Recruiting New Doctors: What You Should Know

Posted by Doximity TF Team

Recruiting New DoctorsDoctors who’ve just completed their residency training are entering the healthcare workforce and beginning to face the same challenges all doctors face in addition to their own set of concerns. It’s important that healthcare recruiters understand this younger group of doctors so you can better relate to them and set them up for a successful, long term career. Here are some of the top stresses among newly minted doctors today:

  1. Fear of making a serious mistake.Or concerns about developing the skills they need to thrive in their chosen specialty. Although they have completed extensive training to get to where they are now, physicians are never finished learning, and taking that first leap into a career after formal training can be daunting.
  2. Maintaining a work-life balance. Surprising to some, non-clinical concerns like work-life balance are cited by new physicians as being more important than compensation. In fact, in a recent American Medical Association survey, off-the-job issues rank higher than on-the-job issues. 33% of survey respondents say work-life balance is a top priority.
  3. Paying off medical school debt. Education loans are still a key concern for many new doctors coming out of training. According to the National Center for Education, the average medical school graduate has $232,300 in loans and often isn’t able to pay that back until after completing residency and beginning their full time job. 

Here's how recruiters and mentors can help these new doctors feel at ease with their new career:

  1. Communicate new roles clearly. In your job posting or outreach, make sure you clearly outline the specialty of the position, practice type, geography and compensation plan from the get-go. Most graduating residents are solicited with an overwhelming amount of jobs, and it takes time to sort through them and get in touch with the recruiters and hiring doctor. On top of that, they are likely still going through residency and have an overwhelming schedule. All this is to say, send them all the details as early as possible.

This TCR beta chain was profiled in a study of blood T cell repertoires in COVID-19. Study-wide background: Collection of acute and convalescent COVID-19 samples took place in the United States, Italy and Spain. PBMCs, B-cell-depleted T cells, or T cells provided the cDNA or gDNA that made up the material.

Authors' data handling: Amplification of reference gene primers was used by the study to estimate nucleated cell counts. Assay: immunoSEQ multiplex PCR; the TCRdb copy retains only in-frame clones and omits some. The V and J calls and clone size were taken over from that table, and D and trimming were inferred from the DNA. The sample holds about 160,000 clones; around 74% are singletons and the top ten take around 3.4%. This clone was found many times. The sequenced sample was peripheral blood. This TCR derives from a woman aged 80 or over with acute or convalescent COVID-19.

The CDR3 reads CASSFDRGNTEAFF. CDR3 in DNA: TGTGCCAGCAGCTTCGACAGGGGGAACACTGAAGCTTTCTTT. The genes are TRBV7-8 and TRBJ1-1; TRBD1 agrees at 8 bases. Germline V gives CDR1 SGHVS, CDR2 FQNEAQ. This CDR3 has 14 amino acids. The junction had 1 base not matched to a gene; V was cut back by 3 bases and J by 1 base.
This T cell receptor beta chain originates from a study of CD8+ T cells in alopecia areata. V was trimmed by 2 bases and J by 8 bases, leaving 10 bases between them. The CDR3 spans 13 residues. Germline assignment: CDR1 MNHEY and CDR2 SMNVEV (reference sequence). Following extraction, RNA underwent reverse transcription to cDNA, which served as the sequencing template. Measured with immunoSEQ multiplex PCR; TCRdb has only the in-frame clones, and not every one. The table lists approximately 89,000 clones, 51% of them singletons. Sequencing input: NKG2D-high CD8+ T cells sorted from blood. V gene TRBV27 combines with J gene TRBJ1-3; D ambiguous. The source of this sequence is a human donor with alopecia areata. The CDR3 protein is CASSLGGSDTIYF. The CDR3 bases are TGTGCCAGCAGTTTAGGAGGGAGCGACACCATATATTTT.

2. Emphasize the relationships. Any successful physician recruiter is aware of the burnout facing physicians today. One way of combating this is to encourage physicians to get to know their colleagues. Dawn Baker, MD, MS, shares that in her experience, “a nice consequence of my change in status has been getting to know the medical team members on a more personal level. Whenever possible, greet them in the morning and try to spend a few minutes going over some details of patient management for the day, which makes for a smoother, more efficient flow overall."
  3. Establish Mentorship Programs. Taking relationships to a new level, new and veteran physicians can work to establish a support system. Recruiters can help connect more experienced physicians to new doctors by creating a sort of mentorship program. This can be mutually beneficial, as new physicians may be able to share insights into modern medicine, while more experienced physicians can help with difficult cases and provide a second opinion. 
  4. Remind physicians to maintain professionalism. Millennials maybe known for being more casual about their relationships, but a reminder to always be professional can never hurt! This applies to both patient interactions and with members of their healthcare team.  
  5. Encourage innovation and idea sharing. It’s true that many hospitals are stuck doing things “the way they always have” and Findings from the Deloitte Center for Health Solutions show that hospital CEO’s report needing more innovative leaders and clinicians, as well as employees with technology and data analytics skills.
  6. Value patient care. Increasingly, patients expect to partner with doctors instead of relying passively on them to make treatment decisions. On top of that, physicians report anticipating that approximately 50 percent of their total compensation will be paid through value-based payment models in the next 10 years and that they expect to need new business, health information technology (HIT), and communication skills to practice effective value-based care (VBC).

Are you recruiting newly minted doctors? If so, social recruiting is a great way to reach this talented pool of candidates. We invite you to sign up for Doximity’s Online Social Recruitment Certification to learn more! 

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Topics: Recruiting New Doctors

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